By far the most common conversation we have with the folks we interview is about work-life balance. Starting a business or pursuing a creative career makes finding work life balance really tough because there is no clear start and end to one’s work day. We’ve shared some of our conversations on the topic below.

Daniela Lucero | Mechanical Engineer and Self-Taught Baker

My life has changed a lot since I started my business. I am a very dedicated and committed person with what I do, so I wanted to do everything well, at school, at work and my entrepreneurship. It was very difficult to find a balance, but one day I learned that it is okay to say: “Enough!” and accept that you are tired and take the time you need to reactivate energy. And from there I try to dedicate at least 1 hour a day to my needs and tastes. I learned that rest is valuable and that life always includes body, mind, soul and spirit. Read more>>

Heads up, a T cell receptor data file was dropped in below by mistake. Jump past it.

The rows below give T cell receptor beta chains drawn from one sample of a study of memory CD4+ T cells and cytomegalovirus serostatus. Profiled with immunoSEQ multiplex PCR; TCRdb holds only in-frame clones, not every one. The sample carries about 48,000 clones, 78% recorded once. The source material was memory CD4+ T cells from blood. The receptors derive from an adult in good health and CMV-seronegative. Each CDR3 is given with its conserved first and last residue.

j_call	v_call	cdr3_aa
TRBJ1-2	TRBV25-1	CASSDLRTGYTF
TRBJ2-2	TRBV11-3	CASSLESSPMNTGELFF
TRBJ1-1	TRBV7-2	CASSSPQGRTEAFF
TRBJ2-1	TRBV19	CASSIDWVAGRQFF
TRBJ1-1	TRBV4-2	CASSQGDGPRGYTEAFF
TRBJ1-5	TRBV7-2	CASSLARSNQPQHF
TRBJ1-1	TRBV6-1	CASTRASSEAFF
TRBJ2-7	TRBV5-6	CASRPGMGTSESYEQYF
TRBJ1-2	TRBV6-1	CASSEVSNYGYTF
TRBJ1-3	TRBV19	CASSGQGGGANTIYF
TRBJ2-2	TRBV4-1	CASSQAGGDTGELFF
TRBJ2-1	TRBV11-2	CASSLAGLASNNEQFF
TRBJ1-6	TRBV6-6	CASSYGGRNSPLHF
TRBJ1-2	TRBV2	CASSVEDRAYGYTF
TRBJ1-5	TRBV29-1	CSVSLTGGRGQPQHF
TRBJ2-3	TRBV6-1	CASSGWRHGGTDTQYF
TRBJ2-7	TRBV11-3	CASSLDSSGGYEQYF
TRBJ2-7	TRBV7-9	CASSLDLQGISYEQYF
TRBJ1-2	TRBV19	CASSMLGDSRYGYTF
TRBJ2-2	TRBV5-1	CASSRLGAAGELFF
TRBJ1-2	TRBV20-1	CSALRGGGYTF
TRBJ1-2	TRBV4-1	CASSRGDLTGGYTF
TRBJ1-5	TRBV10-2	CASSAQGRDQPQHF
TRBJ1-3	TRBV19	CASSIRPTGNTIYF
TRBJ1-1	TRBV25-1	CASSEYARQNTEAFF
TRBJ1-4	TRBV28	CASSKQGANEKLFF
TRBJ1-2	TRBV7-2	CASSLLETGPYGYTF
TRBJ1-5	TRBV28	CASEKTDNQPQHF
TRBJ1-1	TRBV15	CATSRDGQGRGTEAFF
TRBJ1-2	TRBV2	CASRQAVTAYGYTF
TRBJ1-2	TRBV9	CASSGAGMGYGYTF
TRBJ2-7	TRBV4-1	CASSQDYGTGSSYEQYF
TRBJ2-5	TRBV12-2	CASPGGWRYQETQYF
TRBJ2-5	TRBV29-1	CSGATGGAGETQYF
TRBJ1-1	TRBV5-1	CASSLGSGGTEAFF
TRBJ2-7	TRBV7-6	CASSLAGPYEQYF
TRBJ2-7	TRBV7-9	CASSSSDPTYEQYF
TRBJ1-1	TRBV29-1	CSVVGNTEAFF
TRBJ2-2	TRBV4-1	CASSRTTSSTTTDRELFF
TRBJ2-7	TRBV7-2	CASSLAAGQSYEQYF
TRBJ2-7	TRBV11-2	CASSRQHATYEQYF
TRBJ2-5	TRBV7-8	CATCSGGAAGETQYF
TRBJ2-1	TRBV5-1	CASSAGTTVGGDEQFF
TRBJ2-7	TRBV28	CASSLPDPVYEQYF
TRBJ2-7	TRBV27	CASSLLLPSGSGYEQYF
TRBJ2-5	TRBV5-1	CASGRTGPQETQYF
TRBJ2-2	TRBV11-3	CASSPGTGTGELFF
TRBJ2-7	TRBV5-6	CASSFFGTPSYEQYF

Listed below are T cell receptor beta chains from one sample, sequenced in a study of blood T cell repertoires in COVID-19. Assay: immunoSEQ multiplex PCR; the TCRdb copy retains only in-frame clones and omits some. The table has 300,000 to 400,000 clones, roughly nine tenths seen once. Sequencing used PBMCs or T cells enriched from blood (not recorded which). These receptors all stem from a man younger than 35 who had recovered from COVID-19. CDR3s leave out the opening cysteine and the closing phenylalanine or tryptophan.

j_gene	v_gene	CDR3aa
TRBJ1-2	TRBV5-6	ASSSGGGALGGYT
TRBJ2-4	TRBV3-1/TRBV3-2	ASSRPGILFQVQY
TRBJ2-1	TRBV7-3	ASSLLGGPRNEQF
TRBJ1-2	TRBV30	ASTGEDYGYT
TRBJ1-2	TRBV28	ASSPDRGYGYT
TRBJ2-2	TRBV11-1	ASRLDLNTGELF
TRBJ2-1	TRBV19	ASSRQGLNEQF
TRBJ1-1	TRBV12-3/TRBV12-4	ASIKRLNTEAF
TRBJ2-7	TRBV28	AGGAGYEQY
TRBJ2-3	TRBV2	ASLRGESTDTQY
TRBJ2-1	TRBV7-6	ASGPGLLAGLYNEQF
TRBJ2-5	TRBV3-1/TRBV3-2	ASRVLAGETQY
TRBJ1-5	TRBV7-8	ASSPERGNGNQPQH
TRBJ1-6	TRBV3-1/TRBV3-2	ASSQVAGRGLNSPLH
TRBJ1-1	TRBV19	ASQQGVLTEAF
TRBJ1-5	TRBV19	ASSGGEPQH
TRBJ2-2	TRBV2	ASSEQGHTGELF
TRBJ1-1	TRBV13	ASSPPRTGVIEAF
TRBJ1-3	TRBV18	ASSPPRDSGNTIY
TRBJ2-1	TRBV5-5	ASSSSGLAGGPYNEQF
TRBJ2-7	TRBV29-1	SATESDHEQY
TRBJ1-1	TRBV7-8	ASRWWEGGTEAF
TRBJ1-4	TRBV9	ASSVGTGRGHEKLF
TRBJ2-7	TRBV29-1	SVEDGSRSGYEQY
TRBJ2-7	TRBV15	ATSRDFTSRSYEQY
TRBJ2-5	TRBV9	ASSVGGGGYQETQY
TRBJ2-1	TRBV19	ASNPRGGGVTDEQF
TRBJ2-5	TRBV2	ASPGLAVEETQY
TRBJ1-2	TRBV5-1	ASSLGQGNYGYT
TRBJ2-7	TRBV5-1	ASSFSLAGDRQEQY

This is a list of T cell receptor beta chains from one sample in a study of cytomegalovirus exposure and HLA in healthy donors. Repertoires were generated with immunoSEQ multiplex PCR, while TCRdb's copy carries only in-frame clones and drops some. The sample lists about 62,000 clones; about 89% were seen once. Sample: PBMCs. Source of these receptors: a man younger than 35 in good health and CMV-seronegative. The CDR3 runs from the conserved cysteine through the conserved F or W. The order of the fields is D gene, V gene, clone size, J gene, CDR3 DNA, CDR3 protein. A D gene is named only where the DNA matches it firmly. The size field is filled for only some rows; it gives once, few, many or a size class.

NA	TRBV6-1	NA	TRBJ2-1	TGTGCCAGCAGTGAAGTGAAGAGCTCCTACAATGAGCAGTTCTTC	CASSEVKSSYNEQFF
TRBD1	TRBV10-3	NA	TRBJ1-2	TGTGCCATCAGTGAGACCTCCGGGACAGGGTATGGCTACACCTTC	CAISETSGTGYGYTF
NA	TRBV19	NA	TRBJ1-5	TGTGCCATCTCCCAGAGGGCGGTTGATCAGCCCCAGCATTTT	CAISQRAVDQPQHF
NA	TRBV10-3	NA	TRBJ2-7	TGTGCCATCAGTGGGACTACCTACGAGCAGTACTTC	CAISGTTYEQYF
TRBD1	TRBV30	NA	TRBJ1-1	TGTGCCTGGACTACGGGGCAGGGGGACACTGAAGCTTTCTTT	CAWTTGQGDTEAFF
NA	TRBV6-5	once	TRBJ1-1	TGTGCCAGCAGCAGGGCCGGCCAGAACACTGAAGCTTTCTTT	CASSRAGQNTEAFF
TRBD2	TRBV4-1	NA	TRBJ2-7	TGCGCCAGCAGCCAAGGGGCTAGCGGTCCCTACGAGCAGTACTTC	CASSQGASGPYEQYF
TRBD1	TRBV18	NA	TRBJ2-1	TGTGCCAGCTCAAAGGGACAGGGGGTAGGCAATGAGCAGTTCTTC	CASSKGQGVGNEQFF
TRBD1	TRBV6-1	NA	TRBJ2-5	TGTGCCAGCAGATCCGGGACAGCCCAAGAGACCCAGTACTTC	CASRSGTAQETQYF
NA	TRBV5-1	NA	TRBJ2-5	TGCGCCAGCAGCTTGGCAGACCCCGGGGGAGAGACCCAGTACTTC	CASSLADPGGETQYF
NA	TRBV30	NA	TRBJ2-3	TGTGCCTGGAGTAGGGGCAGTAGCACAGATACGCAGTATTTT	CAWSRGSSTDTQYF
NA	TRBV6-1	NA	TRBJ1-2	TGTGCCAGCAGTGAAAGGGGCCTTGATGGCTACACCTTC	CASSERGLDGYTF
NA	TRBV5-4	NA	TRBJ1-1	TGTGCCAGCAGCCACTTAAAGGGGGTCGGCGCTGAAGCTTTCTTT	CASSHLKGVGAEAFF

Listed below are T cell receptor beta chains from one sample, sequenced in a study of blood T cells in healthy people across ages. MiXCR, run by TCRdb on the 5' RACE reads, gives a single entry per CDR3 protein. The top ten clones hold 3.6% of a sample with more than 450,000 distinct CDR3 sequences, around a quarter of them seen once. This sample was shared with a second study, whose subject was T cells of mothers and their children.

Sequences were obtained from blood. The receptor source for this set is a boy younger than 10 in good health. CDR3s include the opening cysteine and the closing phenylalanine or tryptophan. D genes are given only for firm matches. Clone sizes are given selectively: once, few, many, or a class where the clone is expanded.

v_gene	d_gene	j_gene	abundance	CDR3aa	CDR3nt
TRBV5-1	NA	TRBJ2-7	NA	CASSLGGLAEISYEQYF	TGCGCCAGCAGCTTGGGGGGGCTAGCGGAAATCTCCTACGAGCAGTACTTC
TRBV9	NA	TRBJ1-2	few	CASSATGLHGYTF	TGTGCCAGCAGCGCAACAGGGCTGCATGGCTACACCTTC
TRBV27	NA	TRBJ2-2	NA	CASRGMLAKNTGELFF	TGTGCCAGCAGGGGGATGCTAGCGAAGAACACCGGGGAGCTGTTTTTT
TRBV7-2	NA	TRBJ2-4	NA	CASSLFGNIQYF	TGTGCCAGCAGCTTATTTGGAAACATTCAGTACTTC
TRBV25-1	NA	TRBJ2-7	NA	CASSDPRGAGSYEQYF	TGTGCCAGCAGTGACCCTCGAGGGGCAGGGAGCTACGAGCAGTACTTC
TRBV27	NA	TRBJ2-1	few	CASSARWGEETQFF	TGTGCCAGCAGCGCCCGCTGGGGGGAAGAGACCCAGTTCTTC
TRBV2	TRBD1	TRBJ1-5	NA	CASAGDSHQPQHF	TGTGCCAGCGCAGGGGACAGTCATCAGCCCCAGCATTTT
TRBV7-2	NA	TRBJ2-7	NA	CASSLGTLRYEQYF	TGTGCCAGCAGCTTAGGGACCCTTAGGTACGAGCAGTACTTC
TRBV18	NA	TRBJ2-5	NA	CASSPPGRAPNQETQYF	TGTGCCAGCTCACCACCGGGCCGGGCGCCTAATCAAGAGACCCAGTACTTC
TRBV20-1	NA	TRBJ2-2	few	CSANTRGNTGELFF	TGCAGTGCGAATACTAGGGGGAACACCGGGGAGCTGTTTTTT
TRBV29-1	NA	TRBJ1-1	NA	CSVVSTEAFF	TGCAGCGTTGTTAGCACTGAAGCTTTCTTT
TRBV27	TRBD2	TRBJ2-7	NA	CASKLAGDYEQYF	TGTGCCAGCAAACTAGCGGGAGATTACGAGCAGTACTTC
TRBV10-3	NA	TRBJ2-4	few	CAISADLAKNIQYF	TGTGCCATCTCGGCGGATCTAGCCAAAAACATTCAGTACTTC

Lauren Pettigrew Pryor | Social Media Manager

At an early age, the moment I observed how settling for an unfulfilling career can lead to intense unhappiness, I promised myself I would never become that person. As I progressed through college and my early professional years, the idea of just existing, going numbly through the motions, and punching a clock felt soul crushing. I wanted more out of life and out of work. So I began my pursuit to create a life where I wasn’t working for the weekends. The saying, “Instead of wondering when your next vacation is, maybe you should set up a life you don’t need to escape from” always resonated with me. Don’t get me wrong, I fully believe in disconnecting, exploring as much of the world as possible, and dreaming of new adventures. But the fundamental premise behind it has always influenced how I’ve tried to “balance” my life and work, and ultimately blend them into one. Read more>>